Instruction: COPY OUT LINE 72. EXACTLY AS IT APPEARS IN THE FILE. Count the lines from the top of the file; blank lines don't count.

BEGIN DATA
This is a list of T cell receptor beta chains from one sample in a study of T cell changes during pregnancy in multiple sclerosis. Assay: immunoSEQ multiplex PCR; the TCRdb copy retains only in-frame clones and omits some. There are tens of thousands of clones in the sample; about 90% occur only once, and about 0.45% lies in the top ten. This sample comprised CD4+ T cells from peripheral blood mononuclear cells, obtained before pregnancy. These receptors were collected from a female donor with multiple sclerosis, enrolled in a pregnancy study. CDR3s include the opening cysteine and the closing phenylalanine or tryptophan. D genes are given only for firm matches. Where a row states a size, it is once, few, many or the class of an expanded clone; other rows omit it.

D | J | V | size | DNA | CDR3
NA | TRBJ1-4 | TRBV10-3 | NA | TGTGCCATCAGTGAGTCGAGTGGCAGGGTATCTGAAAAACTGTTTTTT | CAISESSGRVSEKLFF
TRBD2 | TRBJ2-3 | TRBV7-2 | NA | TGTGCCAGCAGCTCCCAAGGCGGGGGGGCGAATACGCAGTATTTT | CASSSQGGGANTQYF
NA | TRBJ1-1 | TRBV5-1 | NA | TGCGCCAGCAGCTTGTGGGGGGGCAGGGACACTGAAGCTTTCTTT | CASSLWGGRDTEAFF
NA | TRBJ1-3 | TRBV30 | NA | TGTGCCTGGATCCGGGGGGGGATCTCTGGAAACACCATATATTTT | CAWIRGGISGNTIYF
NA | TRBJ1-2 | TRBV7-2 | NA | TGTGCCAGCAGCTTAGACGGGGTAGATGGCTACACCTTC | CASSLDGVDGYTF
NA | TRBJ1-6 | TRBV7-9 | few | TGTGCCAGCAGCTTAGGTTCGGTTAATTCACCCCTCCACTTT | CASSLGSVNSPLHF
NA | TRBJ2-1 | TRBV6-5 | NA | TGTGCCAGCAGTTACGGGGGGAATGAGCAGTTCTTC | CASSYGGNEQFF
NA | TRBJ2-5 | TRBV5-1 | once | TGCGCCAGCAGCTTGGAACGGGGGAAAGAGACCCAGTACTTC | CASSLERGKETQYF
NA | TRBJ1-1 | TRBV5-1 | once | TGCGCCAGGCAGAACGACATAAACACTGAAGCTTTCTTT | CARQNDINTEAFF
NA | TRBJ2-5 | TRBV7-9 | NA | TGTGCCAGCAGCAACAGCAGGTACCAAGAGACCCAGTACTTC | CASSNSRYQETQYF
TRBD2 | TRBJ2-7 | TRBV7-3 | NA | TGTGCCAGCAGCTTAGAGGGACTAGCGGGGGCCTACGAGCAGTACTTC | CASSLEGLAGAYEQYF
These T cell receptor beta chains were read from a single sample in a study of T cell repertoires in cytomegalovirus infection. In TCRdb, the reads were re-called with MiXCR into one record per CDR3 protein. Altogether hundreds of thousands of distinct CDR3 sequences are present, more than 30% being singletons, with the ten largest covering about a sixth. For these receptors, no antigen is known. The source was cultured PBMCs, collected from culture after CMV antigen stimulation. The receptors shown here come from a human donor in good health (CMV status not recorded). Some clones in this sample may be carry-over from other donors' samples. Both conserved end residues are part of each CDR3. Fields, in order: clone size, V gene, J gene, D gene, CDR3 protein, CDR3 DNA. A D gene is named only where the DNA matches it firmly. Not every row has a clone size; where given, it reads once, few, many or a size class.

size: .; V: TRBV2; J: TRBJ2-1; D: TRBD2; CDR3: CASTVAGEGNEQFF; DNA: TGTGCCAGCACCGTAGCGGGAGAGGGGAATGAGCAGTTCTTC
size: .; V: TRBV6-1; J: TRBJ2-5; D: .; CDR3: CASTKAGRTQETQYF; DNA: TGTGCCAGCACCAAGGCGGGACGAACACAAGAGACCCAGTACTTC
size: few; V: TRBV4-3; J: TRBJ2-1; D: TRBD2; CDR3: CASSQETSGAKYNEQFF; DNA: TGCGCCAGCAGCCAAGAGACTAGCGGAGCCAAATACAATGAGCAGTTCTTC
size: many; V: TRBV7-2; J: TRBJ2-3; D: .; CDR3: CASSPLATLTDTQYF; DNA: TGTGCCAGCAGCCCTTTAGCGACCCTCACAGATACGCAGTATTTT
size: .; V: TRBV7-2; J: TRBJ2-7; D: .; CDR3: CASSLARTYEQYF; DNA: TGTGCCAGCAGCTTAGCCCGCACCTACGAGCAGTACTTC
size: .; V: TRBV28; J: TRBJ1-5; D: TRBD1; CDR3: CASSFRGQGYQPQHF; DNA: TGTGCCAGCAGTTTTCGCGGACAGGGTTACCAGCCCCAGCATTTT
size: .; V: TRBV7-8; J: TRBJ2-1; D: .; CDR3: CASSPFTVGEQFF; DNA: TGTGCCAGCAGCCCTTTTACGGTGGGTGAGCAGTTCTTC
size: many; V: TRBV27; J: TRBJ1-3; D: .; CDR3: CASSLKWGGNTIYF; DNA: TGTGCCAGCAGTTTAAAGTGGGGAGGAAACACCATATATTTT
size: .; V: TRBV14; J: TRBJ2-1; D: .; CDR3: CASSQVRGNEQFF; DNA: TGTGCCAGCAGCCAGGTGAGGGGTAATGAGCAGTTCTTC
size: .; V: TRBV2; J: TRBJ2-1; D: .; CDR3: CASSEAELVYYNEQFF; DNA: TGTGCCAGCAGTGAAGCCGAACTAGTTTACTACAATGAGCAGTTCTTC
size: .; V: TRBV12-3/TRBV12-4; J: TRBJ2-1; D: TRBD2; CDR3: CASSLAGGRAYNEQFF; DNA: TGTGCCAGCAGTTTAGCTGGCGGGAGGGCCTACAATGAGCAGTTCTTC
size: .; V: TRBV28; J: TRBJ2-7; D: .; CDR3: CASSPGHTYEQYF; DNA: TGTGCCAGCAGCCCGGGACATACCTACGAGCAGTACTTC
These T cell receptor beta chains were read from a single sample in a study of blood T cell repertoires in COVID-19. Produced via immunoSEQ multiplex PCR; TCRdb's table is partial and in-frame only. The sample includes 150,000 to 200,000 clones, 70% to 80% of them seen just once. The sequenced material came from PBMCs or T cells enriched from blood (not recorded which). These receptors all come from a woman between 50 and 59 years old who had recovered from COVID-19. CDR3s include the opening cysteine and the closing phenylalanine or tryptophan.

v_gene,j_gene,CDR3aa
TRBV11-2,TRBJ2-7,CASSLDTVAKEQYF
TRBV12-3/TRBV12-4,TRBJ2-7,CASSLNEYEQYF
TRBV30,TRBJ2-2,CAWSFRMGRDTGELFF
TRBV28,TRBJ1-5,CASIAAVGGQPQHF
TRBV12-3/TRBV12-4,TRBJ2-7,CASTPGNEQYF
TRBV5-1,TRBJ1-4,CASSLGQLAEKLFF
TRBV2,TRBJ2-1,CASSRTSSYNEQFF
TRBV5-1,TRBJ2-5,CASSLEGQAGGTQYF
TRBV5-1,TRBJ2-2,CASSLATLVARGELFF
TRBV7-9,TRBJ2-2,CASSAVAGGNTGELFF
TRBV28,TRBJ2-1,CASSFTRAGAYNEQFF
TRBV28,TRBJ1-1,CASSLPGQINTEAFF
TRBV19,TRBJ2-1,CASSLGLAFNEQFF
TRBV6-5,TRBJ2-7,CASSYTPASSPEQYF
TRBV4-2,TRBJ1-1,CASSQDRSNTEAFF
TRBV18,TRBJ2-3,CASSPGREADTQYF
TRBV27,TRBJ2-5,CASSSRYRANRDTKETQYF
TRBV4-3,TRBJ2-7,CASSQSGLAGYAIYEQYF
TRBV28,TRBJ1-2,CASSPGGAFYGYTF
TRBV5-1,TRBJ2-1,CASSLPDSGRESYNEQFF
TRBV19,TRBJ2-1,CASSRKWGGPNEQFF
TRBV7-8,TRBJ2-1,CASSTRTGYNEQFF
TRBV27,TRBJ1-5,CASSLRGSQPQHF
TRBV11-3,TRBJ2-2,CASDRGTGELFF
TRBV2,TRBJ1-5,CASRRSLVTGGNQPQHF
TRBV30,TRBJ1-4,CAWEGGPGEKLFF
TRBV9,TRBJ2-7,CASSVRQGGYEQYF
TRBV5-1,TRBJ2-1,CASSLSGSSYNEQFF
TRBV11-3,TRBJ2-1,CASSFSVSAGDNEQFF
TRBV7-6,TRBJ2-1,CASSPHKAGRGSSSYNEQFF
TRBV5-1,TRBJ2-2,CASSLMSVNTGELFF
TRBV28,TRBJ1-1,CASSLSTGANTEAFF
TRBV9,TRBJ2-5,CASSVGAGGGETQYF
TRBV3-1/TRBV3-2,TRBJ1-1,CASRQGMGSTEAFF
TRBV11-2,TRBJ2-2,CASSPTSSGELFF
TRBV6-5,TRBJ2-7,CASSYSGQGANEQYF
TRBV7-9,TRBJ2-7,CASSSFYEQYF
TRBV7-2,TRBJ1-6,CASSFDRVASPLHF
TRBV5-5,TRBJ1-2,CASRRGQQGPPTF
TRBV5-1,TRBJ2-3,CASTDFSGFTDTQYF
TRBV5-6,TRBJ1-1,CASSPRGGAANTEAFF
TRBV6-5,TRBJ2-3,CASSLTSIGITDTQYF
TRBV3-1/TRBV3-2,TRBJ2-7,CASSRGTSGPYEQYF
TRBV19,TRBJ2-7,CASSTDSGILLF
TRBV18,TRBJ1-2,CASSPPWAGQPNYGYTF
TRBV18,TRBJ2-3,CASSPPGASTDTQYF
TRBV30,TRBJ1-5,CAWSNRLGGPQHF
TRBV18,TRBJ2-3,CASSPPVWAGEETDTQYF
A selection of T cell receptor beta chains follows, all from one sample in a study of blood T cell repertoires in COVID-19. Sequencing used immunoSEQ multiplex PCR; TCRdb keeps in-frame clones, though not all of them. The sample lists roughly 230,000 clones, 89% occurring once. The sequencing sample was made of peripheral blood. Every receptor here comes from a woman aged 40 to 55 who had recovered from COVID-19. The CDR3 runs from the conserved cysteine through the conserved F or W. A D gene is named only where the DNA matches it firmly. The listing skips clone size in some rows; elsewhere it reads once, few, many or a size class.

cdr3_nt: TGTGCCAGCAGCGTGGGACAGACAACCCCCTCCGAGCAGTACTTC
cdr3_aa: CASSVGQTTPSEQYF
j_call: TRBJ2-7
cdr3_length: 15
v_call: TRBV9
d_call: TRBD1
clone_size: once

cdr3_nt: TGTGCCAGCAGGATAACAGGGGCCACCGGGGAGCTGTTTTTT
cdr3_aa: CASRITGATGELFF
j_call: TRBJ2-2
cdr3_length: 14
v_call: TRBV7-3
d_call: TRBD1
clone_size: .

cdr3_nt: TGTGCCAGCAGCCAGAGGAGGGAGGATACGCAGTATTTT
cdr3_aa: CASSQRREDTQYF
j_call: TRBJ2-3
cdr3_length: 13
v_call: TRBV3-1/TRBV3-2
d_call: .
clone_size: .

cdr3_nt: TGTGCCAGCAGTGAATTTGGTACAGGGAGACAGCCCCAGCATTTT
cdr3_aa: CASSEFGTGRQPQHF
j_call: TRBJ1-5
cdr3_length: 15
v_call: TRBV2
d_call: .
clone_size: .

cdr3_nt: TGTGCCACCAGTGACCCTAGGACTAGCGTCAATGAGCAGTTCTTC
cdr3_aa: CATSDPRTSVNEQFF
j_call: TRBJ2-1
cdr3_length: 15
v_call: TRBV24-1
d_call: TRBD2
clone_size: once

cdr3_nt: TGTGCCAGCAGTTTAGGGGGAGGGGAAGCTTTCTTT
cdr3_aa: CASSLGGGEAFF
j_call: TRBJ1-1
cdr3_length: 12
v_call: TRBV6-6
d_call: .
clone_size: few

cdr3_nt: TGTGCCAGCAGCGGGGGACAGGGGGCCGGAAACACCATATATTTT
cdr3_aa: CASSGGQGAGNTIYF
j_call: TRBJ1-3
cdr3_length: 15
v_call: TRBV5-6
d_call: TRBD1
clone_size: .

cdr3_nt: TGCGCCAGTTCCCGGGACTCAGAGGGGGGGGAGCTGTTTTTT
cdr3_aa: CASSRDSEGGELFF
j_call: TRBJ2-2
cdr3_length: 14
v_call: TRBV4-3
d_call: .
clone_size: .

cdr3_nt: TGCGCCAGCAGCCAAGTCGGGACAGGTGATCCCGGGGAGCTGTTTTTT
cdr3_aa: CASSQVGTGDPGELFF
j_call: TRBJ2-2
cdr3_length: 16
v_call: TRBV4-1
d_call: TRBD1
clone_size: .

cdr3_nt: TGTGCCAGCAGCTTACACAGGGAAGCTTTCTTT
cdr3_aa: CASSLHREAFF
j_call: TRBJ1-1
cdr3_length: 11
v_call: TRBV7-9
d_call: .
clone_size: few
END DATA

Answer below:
TRBV19,TRBJ2-7,CASSTDSGILLF